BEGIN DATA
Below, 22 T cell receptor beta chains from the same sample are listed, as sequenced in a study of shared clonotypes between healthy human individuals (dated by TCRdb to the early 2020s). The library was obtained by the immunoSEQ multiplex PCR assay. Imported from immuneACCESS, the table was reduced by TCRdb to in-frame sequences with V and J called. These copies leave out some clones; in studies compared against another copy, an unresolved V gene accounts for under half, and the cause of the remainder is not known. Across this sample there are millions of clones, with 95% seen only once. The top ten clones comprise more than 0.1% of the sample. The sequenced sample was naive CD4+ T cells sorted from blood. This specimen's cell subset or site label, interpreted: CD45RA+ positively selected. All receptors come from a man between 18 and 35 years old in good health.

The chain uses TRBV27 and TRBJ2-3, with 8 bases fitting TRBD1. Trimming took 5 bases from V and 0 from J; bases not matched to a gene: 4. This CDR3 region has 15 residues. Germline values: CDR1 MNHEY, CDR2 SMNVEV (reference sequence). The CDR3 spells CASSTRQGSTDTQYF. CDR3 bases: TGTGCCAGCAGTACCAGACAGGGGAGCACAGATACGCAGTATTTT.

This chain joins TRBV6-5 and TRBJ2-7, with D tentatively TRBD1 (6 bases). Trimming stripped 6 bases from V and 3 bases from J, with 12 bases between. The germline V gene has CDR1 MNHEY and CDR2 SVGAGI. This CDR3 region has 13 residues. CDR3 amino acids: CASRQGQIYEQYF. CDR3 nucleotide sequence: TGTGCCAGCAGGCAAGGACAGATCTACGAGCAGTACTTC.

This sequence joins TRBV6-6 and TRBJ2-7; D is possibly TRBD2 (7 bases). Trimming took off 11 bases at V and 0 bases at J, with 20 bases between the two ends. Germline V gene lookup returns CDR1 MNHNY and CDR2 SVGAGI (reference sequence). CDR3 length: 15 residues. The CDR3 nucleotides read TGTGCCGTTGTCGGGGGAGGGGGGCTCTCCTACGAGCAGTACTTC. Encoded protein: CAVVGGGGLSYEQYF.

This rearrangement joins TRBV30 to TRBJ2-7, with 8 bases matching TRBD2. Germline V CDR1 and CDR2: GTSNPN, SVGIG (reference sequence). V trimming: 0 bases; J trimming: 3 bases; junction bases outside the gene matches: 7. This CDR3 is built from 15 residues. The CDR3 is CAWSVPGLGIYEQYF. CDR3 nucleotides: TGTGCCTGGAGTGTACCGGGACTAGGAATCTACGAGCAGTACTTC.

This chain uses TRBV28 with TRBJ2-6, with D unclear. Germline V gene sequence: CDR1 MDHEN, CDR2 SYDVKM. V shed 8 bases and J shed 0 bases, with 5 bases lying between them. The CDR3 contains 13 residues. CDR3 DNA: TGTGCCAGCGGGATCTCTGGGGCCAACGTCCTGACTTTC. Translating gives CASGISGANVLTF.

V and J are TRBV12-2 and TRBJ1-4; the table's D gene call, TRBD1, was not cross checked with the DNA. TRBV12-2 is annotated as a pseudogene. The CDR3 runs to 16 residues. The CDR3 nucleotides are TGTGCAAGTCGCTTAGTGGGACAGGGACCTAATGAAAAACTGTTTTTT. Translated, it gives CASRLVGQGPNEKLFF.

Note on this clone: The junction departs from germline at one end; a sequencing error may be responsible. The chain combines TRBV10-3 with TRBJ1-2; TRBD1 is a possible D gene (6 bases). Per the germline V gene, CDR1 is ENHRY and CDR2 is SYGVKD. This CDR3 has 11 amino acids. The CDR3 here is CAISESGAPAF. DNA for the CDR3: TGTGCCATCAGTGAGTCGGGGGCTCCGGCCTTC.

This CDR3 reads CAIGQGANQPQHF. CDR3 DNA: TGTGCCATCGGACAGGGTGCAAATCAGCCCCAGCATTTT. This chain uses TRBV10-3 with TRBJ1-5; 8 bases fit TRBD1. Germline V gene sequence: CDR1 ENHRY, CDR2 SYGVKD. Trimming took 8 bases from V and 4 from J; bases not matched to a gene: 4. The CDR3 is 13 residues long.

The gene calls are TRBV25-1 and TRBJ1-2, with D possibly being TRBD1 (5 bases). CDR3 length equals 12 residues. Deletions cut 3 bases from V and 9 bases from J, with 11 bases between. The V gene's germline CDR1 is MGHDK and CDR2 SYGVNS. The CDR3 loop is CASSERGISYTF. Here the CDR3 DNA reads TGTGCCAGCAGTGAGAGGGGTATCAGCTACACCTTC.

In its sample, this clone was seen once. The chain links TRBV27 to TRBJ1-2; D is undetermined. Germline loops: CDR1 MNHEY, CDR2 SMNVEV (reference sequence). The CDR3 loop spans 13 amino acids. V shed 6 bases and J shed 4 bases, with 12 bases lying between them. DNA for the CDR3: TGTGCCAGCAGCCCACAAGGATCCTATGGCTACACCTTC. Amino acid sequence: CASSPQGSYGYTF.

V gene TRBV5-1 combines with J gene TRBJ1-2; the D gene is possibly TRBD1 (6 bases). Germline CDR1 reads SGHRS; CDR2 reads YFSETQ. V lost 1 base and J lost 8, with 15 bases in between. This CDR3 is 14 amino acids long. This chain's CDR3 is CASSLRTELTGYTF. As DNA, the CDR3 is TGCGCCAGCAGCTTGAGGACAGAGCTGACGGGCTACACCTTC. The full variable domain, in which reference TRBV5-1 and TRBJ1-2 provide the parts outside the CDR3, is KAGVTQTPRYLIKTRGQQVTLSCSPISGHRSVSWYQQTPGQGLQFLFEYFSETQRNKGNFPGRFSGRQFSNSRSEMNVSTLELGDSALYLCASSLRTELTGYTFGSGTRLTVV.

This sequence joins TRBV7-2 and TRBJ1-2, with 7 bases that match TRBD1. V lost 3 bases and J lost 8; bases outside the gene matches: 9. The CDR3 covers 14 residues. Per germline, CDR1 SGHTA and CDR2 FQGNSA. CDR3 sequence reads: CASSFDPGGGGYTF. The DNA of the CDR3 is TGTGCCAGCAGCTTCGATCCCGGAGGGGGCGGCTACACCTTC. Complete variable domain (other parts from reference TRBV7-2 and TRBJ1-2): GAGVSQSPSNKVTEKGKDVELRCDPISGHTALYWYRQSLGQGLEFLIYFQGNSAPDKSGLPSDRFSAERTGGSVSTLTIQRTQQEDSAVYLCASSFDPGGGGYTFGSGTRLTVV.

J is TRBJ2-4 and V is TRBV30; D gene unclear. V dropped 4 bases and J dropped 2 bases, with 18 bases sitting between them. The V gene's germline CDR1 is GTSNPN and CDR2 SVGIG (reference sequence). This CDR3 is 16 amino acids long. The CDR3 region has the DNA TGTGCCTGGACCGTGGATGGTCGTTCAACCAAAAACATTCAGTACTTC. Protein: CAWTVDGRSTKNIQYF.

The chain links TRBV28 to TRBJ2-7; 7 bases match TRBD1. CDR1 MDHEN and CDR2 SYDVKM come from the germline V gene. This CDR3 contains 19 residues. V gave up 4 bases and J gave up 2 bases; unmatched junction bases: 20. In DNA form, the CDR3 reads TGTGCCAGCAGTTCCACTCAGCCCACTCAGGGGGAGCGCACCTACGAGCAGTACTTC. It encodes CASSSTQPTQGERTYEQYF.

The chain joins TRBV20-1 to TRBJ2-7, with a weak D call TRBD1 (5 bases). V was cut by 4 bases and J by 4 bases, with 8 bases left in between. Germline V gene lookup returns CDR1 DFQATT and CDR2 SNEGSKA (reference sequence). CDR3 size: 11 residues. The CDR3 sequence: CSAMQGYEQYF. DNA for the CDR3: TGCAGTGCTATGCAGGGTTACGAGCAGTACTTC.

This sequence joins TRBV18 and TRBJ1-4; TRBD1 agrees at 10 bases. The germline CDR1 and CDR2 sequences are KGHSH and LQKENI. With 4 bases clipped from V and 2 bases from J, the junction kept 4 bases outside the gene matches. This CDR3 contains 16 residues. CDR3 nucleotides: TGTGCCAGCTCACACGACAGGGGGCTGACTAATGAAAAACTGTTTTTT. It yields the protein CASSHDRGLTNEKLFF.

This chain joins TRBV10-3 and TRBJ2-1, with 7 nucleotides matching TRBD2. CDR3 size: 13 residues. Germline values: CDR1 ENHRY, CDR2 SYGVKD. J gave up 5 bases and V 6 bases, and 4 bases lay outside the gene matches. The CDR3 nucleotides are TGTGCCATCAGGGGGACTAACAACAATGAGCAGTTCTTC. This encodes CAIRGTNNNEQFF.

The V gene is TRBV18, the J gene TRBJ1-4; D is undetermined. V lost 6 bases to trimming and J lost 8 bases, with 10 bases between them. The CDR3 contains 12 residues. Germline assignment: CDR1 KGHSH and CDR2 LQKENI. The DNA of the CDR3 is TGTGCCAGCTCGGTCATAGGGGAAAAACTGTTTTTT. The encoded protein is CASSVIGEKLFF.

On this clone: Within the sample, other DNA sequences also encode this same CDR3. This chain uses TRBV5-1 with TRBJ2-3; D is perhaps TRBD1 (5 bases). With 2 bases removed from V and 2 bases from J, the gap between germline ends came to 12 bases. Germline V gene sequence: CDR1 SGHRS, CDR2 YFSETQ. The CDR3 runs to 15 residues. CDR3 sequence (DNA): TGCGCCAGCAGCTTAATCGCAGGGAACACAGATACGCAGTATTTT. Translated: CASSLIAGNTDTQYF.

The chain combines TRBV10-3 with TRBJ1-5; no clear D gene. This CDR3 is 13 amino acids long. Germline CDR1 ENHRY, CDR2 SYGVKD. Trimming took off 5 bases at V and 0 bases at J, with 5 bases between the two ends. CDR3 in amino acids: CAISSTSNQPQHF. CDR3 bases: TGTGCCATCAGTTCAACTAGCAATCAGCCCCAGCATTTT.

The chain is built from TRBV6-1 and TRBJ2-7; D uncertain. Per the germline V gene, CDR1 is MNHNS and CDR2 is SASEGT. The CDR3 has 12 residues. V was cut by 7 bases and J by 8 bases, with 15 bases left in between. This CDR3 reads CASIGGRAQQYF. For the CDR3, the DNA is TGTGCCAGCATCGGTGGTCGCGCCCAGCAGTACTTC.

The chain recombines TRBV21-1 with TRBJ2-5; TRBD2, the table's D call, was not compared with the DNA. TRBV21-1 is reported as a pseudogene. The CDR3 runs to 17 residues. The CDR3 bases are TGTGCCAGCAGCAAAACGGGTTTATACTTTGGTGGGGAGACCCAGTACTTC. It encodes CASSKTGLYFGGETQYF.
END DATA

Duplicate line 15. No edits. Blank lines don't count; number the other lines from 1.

The chain links TRBV28 to TRBJ2-7; 7 bases match TRBD1. CDR1 MDHEN and CDR2 SYDVKM come from the germline V gene. This CDR3 contains 19 residues. V gave up 4 bases and J gave up 2 bases; unmatched junction bases: 20. In DNA form, the CDR3 reads TGTGCCAGCAGTTCCACTCAGCCCACTCAGGGGGAGCGCACCTACGAGCAGTACTTC. It encodes CASSSTQPTQGERTYEQYF.